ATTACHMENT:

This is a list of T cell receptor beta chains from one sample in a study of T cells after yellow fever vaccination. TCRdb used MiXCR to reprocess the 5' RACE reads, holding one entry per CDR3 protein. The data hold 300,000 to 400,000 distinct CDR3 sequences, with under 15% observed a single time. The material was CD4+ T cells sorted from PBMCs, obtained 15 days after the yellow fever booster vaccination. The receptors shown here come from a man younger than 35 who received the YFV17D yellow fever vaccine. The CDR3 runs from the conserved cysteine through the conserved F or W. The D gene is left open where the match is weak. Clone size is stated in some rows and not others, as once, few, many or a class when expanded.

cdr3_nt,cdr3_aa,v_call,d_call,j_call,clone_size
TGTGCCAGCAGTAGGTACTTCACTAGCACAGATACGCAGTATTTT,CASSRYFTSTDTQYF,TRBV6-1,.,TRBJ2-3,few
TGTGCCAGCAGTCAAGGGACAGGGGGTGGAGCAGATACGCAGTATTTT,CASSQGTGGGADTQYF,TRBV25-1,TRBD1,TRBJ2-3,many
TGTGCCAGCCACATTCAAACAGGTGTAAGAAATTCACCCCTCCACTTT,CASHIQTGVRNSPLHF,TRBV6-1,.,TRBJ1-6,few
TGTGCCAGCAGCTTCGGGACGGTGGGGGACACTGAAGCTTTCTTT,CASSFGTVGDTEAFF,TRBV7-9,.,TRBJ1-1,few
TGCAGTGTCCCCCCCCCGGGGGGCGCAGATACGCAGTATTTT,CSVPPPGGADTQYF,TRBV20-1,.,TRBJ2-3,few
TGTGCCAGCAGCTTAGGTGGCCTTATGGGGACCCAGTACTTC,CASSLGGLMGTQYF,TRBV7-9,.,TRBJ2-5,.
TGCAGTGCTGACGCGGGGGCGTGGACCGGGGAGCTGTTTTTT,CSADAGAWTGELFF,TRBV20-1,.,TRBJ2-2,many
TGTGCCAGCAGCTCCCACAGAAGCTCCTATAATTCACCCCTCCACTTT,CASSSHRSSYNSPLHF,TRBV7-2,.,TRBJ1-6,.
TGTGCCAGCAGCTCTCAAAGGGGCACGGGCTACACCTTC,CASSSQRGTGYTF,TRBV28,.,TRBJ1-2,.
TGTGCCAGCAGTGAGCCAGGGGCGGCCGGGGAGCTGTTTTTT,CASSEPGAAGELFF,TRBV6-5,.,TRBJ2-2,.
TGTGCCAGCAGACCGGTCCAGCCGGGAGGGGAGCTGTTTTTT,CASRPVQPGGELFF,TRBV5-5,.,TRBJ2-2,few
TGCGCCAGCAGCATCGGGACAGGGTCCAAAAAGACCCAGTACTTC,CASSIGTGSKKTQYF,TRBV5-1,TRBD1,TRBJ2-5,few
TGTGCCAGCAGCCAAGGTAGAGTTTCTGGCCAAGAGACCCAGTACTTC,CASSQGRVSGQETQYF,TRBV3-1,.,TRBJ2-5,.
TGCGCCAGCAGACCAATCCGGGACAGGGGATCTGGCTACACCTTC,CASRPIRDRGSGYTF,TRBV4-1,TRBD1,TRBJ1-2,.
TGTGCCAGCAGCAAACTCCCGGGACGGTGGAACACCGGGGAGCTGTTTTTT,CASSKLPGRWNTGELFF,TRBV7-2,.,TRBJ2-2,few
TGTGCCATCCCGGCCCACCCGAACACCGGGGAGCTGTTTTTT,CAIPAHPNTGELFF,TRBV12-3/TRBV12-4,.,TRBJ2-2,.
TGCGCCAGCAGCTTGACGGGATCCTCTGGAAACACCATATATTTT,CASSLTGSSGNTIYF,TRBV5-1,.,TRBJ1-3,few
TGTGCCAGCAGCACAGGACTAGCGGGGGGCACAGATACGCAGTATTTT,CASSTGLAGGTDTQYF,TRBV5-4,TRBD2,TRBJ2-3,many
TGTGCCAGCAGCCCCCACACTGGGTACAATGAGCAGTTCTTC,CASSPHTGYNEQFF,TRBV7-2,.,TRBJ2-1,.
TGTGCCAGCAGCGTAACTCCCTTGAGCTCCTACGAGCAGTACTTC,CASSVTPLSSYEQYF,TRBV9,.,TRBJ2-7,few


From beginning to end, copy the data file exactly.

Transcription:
This is a list of T cell receptor beta chains from one sample in a study of T cells after yellow fever vaccination. TCRdb used MiXCR to reprocess the 5' RACE reads, holding one entry per CDR3 protein. The data hold 300,000 to 400,000 distinct CDR3 sequences, with under 15% observed a single time. The material was CD4+ T cells sorted from PBMCs, obtained 15 days after the yellow fever booster vaccination. The receptors shown here come from a man younger than 35 who received the YFV17D yellow fever vaccine. The CDR3 runs from the conserved cysteine through the conserved F or W. The D gene is left open where the match is weak. Clone size is stated in some rows and not others, as once, few, many or a class when expanded.

cdr3_nt,cdr3_aa,v_call,d_call,j_call,clone_size
TGTGCCAGCAGTAGGTACTTCACTAGCACAGATACGCAGTATTTT,CASSRYFTSTDTQYF,TRBV6-1,.,TRBJ2-3,few
TGTGCCAGCAGTCAAGGGACAGGGGGTGGAGCAGATACGCAGTATTTT,CASSQGTGGGADTQYF,TRBV25-1,TRBD1,TRBJ2-3,many
TGTGCCAGCCACATTCAAACAGGTGTAAGAAATTCACCCCTCCACTTT,CASHIQTGVRNSPLHF,TRBV6-1,.,TRBJ1-6,few
TGTGCCAGCAGCTTCGGGACGGTGGGGGACACTGAAGCTTTCTTT,CASSFGTVGDTEAFF,TRBV7-9,.,TRBJ1-1,few
TGCAGTGTCCCCCCCCCGGGGGGCGCAGATACGCAGTATTTT,CSVPPPGGADTQYF,TRBV20-1,.,TRBJ2-3,few
TGTGCCAGCAGCTTAGGTGGCCTTATGGGGACCCAGTACTTC,CASSLGGLMGTQYF,TRBV7-9,.,TRBJ2-5,.
TGCAGTGCTGACGCGGGGGCGTGGACCGGGGAGCTGTTTTTT,CSADAGAWTGELFF,TRBV20-1,.,TRBJ2-2,many
TGTGCCAGCAGCTCCCACAGAAGCTCCTATAATTCACCCCTCCACTTT,CASSSHRSSYNSPLHF,TRBV7-2,.,TRBJ1-6,.
TGTGCCAGCAGCTCTCAAAGGGGCACGGGCTACACCTTC,CASSSQRGTGYTF,TRBV28,.,TRBJ1-2,.
TGTGCCAGCAGTGAGCCAGGGGCGGCCGGGGAGCTGTTTTTT,CASSEPGAAGELFF,TRBV6-5,.,TRBJ2-2,.
TGTGCCAGCAGACCGGTCCAGCCGGGAGGGGAGCTGTTTTTT,CASRPVQPGGELFF,TRBV5-5,.,TRBJ2-2,few
TGCGCCAGCAGCATCGGGACAGGGTCCAAAAAGACCCAGTACTTC,CASSIGTGSKKTQYF,TRBV5-1,TRBD1,TRBJ2-5,few
TGTGCCAGCAGCCAAGGTAGAGTTTCTGGCCAAGAGACCCAGTACTTC,CASSQGRVSGQETQYF,TRBV3-1,.,TRBJ2-5,.
TGCGCCAGCAGACCAATCCGGGACAGGGGATCTGGCTACACCTTC,CASRPIRDRGSGYTF,TRBV4-1,TRBD1,TRBJ1-2,.
TGTGCCAGCAGCAAACTCCCGGGACGGTGGAACACCGGGGAGCTGTTTTTT,CASSKLPGRWNTGELFF,TRBV7-2,.,TRBJ2-2,few
TGTGCCATCCCGGCCCACCCGAACACCGGGGAGCTGTTTTTT,CAIPAHPNTGELFF,TRBV12-3/TRBV12-4,.,TRBJ2-2,.
TGCGCCAGCAGCTTGACGGGATCCTCTGGAAACACCATATATTTT,CASSLTGSSGNTIYF,TRBV5-1,.,TRBJ1-3,few
TGTGCCAGCAGCACAGGACTAGCGGGGGGCACAGATACGCAGTATTTT,CASSTGLAGGTDTQYF,TRBV5-4,TRBD2,TRBJ2-3,many
TGTGCCAGCAGCCCCCACACTGGGTACAATGAGCAGTTCTTC,CASSPHTGYNEQFF,TRBV7-2,.,TRBJ2-1,.
TGTGCCAGCAGCGTAACTCCCTTGAGCTCCTACGAGCAGTACTTC,CASSVTPLSSYEQYF,TRBV9,.,TRBJ2-7,few